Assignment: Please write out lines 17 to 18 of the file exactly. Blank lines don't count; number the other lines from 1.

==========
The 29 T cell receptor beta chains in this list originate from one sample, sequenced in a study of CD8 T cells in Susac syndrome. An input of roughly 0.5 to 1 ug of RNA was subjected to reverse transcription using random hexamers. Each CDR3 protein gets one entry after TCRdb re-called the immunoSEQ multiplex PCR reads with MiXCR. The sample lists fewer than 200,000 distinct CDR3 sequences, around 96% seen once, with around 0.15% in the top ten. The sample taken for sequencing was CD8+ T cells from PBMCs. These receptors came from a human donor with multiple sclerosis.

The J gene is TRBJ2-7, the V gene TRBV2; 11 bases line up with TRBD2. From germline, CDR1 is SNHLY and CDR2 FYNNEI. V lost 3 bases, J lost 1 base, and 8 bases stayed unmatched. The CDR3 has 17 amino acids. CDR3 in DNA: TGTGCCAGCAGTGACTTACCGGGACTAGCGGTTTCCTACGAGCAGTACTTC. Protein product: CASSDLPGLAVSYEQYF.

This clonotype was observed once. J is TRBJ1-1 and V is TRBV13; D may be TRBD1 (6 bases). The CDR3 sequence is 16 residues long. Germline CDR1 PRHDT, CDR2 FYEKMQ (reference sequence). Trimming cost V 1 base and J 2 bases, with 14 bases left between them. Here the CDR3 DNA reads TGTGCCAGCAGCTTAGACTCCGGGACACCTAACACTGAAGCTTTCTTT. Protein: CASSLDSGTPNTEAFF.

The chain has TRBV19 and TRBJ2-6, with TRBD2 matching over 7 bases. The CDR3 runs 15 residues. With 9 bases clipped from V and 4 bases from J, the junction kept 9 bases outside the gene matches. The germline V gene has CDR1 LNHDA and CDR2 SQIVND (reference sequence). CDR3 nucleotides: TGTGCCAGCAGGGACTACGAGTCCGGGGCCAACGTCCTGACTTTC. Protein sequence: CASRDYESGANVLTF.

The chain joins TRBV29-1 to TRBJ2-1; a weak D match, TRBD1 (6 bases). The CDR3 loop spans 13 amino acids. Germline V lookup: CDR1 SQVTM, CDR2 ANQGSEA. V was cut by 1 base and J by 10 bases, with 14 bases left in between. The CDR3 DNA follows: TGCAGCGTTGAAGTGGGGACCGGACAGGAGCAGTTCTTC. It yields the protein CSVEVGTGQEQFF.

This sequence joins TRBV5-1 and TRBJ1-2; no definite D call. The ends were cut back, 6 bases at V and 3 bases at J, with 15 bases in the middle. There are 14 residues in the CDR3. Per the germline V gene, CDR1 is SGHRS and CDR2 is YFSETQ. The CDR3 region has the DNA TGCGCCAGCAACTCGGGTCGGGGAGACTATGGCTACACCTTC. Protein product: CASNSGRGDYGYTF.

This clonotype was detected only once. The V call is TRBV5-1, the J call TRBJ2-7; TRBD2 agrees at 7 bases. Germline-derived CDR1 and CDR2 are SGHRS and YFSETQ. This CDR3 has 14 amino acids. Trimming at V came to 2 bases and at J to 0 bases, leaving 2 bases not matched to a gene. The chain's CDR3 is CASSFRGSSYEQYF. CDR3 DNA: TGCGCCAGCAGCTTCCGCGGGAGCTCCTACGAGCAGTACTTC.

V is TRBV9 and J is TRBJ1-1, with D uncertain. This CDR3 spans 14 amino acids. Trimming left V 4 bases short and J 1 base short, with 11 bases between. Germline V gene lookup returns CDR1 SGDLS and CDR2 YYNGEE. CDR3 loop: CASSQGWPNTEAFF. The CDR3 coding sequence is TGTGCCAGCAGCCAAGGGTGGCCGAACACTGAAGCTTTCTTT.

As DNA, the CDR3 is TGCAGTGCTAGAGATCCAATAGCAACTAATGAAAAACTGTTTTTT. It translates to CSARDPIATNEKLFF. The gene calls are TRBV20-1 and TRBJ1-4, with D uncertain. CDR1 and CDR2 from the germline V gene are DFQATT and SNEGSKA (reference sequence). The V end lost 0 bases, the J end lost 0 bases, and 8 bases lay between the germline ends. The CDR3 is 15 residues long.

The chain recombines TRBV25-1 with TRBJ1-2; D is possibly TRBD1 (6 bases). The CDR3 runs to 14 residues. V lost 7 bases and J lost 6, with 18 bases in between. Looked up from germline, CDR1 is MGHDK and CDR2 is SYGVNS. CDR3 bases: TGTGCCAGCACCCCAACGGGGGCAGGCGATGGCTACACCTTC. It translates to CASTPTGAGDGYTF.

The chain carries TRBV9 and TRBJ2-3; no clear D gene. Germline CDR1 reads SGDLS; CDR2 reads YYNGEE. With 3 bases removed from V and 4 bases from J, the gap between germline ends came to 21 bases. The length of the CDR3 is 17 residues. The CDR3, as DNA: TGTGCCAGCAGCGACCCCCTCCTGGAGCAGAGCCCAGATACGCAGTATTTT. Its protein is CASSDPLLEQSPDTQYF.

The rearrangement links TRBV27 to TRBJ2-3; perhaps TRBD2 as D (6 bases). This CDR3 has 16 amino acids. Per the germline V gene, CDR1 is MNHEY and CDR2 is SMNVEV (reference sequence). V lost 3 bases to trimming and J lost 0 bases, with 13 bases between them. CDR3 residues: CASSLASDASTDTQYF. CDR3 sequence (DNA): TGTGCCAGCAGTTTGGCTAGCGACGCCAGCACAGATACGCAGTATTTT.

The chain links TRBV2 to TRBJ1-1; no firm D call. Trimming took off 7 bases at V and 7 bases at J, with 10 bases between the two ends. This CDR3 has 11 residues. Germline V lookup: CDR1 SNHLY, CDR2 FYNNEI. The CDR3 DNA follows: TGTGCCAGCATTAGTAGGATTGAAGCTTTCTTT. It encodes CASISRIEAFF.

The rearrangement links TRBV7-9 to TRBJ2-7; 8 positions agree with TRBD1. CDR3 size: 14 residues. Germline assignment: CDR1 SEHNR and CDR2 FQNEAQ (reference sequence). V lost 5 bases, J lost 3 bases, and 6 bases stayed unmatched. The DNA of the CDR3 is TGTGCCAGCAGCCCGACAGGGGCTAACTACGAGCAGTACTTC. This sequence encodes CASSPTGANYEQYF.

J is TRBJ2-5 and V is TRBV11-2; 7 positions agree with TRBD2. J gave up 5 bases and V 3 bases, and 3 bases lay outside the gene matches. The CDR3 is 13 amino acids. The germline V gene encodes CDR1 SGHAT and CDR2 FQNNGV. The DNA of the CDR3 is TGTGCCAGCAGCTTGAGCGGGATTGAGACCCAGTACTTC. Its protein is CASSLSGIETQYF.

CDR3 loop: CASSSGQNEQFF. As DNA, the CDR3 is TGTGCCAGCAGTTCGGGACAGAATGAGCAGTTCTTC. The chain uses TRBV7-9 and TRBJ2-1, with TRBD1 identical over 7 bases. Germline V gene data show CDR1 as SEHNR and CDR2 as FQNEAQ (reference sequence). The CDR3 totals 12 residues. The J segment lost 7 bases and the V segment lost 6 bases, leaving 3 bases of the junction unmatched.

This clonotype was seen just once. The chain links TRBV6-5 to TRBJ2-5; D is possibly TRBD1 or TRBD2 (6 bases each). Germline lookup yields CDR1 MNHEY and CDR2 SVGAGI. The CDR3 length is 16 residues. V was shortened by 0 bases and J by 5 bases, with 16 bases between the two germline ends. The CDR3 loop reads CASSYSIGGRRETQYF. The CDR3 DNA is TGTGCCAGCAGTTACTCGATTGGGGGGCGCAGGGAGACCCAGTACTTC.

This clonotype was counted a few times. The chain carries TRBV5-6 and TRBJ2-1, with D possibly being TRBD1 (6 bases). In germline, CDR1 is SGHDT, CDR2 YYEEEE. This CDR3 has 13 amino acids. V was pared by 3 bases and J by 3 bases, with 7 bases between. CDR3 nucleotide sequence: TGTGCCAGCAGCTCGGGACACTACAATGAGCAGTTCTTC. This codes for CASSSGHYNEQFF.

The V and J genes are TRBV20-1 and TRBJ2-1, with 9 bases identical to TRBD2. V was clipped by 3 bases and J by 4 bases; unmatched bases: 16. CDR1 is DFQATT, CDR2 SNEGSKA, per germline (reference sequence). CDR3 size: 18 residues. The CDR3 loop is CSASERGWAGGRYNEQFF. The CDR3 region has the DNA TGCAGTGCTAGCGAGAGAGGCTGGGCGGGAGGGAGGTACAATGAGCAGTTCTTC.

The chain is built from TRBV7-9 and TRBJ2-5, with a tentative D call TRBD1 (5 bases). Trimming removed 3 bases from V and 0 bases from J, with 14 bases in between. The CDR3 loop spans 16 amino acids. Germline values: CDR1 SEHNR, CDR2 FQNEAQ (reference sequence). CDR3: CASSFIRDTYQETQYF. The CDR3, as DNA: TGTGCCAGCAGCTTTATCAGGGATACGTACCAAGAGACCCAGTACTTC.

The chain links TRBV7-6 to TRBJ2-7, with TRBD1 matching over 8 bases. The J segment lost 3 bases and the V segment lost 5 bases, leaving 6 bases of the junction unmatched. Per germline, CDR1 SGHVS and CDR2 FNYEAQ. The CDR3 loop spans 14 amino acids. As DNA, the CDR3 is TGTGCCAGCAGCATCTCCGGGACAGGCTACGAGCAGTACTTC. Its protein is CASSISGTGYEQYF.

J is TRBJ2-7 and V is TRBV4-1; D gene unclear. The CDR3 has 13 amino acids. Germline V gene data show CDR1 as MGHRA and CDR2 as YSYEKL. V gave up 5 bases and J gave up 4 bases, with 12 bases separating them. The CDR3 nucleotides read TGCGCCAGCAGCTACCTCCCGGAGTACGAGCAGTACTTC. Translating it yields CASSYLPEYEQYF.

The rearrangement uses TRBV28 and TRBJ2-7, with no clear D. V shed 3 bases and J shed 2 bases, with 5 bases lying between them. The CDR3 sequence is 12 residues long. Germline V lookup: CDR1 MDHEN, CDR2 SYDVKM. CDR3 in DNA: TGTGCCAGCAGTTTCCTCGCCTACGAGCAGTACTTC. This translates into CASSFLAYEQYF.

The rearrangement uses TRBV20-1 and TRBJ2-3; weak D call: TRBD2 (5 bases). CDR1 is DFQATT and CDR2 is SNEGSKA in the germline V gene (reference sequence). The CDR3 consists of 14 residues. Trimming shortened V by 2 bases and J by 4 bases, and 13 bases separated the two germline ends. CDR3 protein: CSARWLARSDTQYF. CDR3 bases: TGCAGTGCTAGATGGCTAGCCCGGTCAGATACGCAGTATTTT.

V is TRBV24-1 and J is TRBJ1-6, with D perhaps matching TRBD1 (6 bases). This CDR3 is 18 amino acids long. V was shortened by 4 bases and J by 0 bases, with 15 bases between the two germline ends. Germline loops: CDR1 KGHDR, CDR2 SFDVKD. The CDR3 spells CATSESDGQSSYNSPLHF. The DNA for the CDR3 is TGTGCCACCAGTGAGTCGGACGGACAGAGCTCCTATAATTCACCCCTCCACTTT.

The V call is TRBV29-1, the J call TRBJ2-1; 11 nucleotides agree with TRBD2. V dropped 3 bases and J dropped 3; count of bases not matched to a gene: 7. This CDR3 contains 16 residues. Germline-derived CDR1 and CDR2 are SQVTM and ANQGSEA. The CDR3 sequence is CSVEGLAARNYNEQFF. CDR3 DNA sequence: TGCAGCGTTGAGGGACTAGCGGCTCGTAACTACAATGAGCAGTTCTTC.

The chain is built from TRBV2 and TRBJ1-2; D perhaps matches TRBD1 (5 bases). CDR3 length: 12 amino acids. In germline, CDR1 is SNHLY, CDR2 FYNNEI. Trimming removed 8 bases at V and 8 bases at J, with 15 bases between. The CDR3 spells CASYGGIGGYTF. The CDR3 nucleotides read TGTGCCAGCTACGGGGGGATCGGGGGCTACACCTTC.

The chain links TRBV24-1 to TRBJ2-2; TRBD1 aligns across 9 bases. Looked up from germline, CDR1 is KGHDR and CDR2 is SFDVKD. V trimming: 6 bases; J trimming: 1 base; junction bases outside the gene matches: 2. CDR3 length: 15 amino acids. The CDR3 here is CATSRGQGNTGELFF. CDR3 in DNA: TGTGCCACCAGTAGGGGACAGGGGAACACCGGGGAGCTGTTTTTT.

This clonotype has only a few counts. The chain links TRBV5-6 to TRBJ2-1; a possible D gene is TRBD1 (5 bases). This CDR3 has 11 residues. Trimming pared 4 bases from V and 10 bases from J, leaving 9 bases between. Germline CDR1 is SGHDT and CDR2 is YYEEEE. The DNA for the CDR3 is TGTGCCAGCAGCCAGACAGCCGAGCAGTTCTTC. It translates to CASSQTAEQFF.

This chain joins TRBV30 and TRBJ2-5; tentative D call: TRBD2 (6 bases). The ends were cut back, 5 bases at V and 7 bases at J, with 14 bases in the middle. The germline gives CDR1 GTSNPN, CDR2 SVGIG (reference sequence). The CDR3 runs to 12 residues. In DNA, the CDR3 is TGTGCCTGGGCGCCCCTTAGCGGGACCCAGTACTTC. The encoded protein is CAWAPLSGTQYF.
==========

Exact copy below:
This clonotype was seen just once. The chain links TRBV6-5 to TRBJ2-5; D is possibly TRBD1 or TRBD2 (6 bases each). Germline lookup yields CDR1 MNHEY and CDR2 SVGAGI. The CDR3 length is 16 residues. V was shortened by 0 bases and J by 5 bases, with 16 bases between the two germline ends. The CDR3 loop reads CASSYSIGGRRETQYF. The CDR3 DNA is TGTGCCAGCAGTTACTCGATTGGGGGGCGCAGGGAGACCCAGTACTTC.

This clonotype was counted a few times. The chain carries TRBV5-6 and TRBJ2-1, with D possibly being TRBD1 (6 bases). In germline, CDR1 is SGHDT, CDR2 YYEEEE. This CDR3 has 13 amino acids. V was pared by 3 bases and J by 3 bases, with 7 bases between. CDR3 nucleotide sequence: TGTGCCAGCAGCTCGGGACACTACAATGAGCAGTTCTTC. This codes for CASSSGHYNEQFF.